Taras Horodetsky, towards the end of his life, began experimenting with natural dyes.  He tried creating dyes from many local plants, and used several different mordants (various alums).  Below is a translation of letters he wrote to friends about his work and discoveries. The letters were published in Vira Manko’s book about his life and work, “The World in the Pysanky of Taras Horodetsky.”


From the artist's studio

Taras telephoned me once and told me that he had written me a letter.  I asked him, with astonishment, what he had written that he couldn't tell me over the phone.  He remained enigmatically silent, replying only: "When you receive it, you will see."

That letter arrived several days later, and in it was  information Taras had acquired, in the course of his own investigations,  about dyeing pysanky with natural (botanical) dyes.   This was incredibly exciting, because no books about pysanky contain detailed information on this subject–how to dye pysanky in decoctions (boiled solutions) of grasses, herbs and tree bark. Taras also wrote a similar letter to his friend Sashko Opariyev.  We think this information will be useful to many of our readers, who may possibly be searching for it.

From a letter to Vira Manko

It seems to me that you are interested in the dyeing of pysanky with natural dyes?  I have done some experiments, but only a few, I will try and explain as best I can.

Generally almost every plant has some sort of dyeing potential. Generally, these are colors ranging from yellow, yellow-green, grayish-green, greenish-brown, and brown to black, with various hues.  There is a book entitled "Gifts of the Forests"  (1987, Kyiv: "Harvest Press").  In it are described plants that, to various degrees, produce dyes.  For example, about  St. John's wort (page 140) it says: "The flowers contain the dye hypericin, and, with various mordants they give yellow, green, red, pink dyes, suitable for dyeing wool." 

Mordants––that's alum (there are aluminum––an aluminum-potassium compound––iron, and chrome) or some other salt.  I have only the aluminum and iron alums.  Thus my "experiments" have been only with these two.  As a rule, aluminum alum does not change the color of dyes, but only improves dye adherence and slightly lightens the dye solution.  Iron alum makes the dye darker.  Decoctions should be made according to the directions on the apothecary's packet––in a water bath.  The more plant material you use and the less water, the better.  I add the alum to the strained decoction. I dissolve the alum first in boiling water, and then add that solution to the dye–so that I don't get crystals of the salt (alum) in the dye itself, because these will cause blemishes on the pysanka.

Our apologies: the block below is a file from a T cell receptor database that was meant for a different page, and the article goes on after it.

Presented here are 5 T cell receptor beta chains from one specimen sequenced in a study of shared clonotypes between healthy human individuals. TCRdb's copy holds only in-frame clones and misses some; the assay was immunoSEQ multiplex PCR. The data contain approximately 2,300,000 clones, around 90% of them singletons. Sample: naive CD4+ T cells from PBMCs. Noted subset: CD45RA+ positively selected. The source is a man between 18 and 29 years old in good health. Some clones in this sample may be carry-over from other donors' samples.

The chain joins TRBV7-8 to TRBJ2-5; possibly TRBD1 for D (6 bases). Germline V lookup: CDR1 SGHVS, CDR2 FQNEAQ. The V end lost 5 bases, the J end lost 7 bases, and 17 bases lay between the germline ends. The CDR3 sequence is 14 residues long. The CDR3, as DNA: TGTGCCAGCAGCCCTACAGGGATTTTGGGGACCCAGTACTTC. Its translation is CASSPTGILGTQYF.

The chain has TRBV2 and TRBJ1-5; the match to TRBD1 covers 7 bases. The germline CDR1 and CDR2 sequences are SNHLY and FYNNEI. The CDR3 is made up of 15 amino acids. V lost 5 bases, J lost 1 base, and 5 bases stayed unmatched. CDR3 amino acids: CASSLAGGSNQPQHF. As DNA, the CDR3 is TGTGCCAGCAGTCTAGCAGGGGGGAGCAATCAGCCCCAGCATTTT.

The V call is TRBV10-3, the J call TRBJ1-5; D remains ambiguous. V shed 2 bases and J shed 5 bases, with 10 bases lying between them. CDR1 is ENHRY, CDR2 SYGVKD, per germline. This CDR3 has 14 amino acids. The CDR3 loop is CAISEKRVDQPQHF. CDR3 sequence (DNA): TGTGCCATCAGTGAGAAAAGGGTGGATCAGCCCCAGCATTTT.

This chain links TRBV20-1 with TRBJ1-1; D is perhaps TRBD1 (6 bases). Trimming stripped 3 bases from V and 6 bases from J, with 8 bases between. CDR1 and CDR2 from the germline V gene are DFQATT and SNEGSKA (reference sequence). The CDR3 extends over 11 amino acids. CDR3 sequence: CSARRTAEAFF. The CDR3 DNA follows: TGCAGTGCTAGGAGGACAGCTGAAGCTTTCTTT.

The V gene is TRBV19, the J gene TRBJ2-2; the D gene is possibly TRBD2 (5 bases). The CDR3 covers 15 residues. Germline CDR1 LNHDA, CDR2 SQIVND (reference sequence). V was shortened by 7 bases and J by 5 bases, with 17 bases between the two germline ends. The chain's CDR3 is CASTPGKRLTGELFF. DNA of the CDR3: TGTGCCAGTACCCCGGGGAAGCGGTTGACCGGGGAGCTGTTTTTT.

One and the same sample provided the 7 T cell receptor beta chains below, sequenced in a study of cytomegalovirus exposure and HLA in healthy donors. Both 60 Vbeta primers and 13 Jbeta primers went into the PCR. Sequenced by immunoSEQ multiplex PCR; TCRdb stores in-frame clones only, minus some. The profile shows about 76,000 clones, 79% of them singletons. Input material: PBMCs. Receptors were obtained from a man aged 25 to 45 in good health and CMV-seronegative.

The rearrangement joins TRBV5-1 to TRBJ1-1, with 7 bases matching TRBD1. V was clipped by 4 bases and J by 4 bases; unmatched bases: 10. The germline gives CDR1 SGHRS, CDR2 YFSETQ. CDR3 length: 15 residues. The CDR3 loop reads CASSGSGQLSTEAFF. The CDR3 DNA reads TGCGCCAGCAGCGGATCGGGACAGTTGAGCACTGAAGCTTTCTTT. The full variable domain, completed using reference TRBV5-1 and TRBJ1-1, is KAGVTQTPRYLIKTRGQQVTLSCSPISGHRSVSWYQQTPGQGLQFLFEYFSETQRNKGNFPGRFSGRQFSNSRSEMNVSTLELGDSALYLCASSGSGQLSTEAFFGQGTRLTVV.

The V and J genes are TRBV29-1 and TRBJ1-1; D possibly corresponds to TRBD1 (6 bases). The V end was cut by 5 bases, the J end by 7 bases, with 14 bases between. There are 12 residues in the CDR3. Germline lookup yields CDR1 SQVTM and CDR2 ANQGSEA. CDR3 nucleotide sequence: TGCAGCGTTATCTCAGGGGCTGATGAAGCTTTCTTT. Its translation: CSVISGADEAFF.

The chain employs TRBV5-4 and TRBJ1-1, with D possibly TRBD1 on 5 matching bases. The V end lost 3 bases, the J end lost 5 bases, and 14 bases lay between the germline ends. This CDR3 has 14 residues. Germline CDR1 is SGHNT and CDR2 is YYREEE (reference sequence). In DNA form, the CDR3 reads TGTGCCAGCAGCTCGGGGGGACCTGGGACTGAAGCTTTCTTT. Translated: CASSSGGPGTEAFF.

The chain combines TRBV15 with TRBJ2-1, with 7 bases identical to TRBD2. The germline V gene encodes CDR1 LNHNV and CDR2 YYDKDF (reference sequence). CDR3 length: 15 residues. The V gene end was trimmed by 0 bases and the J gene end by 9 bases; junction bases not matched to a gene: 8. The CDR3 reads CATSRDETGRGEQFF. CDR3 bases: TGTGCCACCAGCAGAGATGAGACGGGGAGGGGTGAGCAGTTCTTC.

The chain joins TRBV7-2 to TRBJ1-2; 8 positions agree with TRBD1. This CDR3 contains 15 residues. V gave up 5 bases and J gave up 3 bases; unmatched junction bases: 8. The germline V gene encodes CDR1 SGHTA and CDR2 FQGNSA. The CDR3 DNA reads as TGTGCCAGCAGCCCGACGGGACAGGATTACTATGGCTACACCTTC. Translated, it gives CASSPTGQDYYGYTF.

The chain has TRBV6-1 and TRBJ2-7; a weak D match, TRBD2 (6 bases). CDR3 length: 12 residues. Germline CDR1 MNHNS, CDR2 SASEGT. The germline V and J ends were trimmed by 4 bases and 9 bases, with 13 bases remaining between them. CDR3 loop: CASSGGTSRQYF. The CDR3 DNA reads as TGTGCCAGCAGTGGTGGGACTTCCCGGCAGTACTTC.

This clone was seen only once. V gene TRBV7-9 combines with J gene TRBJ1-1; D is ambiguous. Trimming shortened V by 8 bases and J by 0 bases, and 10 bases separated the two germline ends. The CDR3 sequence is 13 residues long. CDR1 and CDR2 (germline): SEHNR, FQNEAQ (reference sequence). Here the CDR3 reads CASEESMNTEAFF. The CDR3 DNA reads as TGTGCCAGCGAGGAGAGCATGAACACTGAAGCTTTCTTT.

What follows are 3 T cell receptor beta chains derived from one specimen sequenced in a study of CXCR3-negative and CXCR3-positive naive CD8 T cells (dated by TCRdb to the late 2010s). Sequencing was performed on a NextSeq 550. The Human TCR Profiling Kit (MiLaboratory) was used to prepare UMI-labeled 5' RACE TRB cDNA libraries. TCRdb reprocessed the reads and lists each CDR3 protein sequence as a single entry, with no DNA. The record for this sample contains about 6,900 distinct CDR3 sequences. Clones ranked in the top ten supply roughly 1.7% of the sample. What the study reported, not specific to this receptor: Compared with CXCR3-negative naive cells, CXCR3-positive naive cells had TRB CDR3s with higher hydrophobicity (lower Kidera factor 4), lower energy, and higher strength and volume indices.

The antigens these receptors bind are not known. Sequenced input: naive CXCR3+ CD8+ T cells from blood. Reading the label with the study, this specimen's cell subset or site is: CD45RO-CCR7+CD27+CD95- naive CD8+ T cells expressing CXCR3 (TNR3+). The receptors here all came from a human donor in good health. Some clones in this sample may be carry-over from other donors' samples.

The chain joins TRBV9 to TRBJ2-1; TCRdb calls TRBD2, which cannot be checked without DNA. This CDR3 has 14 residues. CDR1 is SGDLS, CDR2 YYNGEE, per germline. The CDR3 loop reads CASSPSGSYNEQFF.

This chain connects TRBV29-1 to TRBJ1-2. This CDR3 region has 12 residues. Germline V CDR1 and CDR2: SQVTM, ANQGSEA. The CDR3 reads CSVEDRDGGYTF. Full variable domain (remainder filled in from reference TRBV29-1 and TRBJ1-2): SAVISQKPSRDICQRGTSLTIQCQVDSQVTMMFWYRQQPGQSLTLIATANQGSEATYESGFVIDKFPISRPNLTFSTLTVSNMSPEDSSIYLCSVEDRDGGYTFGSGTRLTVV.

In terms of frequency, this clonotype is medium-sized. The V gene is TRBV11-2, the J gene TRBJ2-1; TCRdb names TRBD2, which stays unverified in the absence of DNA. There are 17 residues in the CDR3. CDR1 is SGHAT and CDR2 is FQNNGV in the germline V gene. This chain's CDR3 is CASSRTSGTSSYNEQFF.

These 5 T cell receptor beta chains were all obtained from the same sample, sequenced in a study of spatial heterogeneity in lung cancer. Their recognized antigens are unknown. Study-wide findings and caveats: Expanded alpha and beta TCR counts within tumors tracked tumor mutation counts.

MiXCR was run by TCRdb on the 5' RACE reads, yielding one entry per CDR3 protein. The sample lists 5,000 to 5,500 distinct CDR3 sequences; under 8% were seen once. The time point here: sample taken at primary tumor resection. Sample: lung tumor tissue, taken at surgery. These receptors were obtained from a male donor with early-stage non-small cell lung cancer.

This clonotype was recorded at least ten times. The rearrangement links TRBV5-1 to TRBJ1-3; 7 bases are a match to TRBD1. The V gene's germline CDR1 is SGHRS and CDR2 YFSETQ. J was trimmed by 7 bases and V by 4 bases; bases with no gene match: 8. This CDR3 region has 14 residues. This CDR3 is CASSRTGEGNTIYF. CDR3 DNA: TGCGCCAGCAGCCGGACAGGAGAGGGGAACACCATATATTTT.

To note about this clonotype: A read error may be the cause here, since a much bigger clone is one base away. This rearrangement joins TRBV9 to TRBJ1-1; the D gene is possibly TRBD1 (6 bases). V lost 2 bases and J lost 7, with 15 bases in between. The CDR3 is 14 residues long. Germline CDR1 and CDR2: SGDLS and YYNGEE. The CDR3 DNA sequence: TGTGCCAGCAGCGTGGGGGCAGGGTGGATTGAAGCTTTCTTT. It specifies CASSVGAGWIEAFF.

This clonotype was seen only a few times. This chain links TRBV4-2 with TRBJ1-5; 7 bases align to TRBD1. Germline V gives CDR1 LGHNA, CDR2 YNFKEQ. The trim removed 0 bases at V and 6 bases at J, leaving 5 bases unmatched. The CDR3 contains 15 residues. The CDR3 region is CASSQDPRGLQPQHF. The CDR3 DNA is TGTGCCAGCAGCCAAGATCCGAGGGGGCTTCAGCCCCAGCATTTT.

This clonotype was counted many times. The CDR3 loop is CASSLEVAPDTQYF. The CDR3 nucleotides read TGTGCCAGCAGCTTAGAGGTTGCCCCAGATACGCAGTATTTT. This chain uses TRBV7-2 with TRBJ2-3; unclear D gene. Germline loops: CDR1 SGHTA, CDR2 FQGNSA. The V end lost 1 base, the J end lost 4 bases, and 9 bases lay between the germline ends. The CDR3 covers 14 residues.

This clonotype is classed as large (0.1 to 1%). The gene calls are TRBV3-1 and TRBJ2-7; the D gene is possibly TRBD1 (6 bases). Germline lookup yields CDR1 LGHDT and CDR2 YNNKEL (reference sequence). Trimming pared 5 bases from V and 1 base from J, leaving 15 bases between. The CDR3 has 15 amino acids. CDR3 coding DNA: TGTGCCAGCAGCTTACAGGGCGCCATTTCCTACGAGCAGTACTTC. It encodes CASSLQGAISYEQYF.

I place the pysanka into slightly warm or room temperature dye solution and dye for it a long time: 24 hours or longer.  It's possible to dye pysanky in a warm dye solution, but only those that have been written with thick lines. In that case, the dyeing process will only take a few hours.  Only a very small amount of alum should be added: to a glass of the decoction you would add a lump the size of a match head.  

1.  Genitsa tinctoria (Drik krasyl'nyi ) Dyer's broom/Dyer's Greenweed: dyes with and without alum.  With aluminum alum, it gives a bright yellow color, and without it it gives a yellow color, but not as bright. With iron alum you get a brown color–this is when you use blossoming sprigs, with flowers.